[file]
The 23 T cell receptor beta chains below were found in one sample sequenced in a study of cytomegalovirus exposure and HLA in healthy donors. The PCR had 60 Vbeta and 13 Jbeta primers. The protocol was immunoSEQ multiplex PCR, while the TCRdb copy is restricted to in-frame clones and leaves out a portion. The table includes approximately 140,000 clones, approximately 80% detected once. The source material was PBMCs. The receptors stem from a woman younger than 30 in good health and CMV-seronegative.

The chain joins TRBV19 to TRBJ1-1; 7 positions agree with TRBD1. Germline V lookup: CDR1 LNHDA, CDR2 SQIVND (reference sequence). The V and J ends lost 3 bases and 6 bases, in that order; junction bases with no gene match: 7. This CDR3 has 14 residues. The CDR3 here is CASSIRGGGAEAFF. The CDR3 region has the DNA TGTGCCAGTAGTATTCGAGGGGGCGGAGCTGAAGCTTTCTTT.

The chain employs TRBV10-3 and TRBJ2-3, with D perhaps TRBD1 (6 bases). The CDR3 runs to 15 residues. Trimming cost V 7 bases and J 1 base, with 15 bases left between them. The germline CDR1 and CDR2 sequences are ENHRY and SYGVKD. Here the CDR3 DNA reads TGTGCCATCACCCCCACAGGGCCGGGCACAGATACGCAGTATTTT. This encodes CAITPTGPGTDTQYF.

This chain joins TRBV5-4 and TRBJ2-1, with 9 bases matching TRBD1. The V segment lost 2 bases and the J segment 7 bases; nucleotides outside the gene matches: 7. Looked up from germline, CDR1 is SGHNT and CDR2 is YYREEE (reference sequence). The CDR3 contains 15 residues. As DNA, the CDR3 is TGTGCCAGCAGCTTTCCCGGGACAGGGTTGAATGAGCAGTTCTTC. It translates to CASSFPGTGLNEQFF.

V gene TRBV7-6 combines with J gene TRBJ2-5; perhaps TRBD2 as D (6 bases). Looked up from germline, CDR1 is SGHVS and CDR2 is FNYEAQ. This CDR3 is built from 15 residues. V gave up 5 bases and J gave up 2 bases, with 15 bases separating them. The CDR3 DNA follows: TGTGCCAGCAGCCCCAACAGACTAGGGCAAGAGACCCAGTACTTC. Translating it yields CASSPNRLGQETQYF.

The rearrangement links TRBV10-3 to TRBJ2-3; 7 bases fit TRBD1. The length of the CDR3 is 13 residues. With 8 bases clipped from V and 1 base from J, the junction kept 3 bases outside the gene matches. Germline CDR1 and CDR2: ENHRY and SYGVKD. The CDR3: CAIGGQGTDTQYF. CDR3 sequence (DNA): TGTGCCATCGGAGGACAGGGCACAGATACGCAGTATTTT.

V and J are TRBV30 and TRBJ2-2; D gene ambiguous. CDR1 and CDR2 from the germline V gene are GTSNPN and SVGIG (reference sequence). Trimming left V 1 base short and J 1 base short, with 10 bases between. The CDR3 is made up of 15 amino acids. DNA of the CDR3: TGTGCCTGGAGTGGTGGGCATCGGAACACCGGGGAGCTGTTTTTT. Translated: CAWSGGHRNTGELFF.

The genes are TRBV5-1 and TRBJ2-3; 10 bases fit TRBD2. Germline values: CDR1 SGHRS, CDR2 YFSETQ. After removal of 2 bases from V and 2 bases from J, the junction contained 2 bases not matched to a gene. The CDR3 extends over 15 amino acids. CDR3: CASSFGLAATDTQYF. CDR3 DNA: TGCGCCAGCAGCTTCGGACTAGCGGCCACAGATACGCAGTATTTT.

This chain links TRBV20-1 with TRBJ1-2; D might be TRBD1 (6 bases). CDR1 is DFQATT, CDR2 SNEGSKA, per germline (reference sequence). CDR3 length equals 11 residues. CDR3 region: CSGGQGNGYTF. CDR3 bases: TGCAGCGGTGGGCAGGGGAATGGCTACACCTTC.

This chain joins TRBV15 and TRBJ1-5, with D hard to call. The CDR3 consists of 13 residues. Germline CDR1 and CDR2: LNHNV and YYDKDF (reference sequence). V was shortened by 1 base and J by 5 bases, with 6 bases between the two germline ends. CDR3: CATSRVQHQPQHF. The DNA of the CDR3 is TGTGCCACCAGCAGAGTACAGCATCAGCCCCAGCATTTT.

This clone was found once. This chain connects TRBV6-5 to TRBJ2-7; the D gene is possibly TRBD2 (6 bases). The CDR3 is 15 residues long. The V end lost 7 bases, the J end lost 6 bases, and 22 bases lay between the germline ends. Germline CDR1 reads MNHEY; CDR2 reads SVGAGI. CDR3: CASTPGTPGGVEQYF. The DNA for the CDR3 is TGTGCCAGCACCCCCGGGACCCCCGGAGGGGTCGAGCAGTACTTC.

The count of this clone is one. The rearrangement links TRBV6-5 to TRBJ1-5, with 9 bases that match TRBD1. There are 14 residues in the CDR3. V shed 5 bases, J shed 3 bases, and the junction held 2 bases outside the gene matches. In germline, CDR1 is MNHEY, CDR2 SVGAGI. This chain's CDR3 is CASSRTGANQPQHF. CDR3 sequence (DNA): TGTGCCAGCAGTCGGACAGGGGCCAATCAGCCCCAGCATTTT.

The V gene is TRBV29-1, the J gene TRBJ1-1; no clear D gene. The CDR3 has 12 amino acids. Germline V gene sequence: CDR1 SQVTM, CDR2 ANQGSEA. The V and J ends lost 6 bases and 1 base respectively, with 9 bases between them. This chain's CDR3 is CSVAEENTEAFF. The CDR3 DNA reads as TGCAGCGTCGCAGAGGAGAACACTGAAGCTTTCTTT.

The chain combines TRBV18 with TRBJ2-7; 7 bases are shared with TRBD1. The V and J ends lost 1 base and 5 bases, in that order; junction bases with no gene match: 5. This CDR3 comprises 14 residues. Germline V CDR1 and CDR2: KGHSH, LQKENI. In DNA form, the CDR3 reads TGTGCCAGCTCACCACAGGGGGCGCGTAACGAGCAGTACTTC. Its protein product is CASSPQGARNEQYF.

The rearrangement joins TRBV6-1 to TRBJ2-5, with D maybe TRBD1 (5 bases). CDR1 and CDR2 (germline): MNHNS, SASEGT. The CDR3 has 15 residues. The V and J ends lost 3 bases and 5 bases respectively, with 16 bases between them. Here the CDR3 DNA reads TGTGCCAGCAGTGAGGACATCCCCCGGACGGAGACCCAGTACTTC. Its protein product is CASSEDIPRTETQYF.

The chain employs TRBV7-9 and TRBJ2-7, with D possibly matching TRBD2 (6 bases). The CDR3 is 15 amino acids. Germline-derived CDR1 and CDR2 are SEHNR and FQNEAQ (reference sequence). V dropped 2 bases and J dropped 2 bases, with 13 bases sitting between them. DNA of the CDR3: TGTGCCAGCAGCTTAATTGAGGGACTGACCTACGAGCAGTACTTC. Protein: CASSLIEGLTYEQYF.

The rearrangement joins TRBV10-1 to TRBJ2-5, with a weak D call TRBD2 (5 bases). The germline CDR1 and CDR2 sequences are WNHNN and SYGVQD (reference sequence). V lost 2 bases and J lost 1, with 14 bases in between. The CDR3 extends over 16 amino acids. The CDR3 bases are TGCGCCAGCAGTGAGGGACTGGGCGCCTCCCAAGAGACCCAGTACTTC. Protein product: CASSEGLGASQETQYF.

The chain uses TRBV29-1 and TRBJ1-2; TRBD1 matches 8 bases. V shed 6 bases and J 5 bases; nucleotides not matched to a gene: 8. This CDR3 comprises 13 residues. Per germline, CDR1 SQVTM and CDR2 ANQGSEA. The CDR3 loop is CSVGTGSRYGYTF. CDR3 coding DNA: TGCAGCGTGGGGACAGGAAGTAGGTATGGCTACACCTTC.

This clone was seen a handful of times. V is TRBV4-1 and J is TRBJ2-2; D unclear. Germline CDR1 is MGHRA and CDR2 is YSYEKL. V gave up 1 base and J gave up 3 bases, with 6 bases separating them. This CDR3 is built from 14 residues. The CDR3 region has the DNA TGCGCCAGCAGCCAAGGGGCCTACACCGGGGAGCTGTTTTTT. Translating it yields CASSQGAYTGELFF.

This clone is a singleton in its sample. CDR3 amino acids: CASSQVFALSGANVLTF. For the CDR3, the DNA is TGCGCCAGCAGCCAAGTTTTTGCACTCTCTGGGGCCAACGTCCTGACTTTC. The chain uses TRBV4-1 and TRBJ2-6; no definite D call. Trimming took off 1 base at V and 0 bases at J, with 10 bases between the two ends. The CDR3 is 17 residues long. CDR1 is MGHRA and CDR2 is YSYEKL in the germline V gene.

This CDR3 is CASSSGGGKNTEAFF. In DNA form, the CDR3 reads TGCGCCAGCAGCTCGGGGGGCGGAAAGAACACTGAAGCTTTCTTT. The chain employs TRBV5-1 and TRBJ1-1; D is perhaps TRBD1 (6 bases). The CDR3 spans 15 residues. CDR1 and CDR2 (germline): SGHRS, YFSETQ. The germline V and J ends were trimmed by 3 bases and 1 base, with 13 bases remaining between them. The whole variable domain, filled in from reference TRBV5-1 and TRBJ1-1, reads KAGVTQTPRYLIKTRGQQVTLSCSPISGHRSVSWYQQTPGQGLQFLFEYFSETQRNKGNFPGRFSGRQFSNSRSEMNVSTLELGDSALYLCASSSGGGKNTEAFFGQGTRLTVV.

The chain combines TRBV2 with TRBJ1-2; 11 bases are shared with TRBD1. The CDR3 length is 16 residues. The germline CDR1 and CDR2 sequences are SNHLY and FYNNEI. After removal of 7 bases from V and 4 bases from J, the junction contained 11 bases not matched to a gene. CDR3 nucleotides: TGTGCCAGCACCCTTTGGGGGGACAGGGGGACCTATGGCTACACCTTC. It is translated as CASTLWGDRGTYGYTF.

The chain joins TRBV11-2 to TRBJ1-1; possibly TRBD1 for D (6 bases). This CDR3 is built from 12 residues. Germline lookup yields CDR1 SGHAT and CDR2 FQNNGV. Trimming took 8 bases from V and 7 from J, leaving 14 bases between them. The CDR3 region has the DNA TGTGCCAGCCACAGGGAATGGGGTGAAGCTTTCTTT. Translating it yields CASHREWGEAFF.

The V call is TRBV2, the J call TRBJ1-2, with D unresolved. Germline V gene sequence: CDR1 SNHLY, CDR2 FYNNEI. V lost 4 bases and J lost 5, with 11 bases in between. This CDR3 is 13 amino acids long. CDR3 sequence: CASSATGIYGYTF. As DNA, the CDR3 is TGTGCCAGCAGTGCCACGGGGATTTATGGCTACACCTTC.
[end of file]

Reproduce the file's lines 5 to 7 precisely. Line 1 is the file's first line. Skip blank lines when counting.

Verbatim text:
V gene TRBV7-6 combines with J gene TRBJ2-5; perhaps TRBD2 as D (6 bases). Looked up from germline, CDR1 is SGHVS and CDR2 is FNYEAQ. This CDR3 is built from 15 residues. V gave up 5 bases and J gave up 2 bases, with 15 bases separating them. The CDR3 DNA follows: TGTGCCAGCAGCCCCAACAGACTAGGGCAAGAGACCCAGTACTTC. Translating it yields CASSPNRLGQETQYF.

The rearrangement links TRBV10-3 to TRBJ2-3; 7 bases fit TRBD1. The length of the CDR3 is 13 residues. With 8 bases clipped from V and 1 base from J, the junction kept 3 bases outside the gene matches. Germline CDR1 and CDR2: ENHRY and SYGVKD. The CDR3: CAIGGQGTDTQYF. CDR3 sequence (DNA): TGTGCCATCGGAGGACAGGGCACAGATACGCAGTATTTT.

V and J are TRBV30 and TRBJ2-2; D gene ambiguous. CDR1 and CDR2 from the germline V gene are GTSNPN and SVGIG (reference sequence). Trimming left V 1 base short and J 1 base short, with 10 bases between. The CDR3 is made up of 15 amino acids. DNA of the CDR3: TGTGCCTGGAGTGGTGGGCATCGGAACACCGGGGAGCTGTTTTTT. Translated: CAWSGGHRNTGELFF.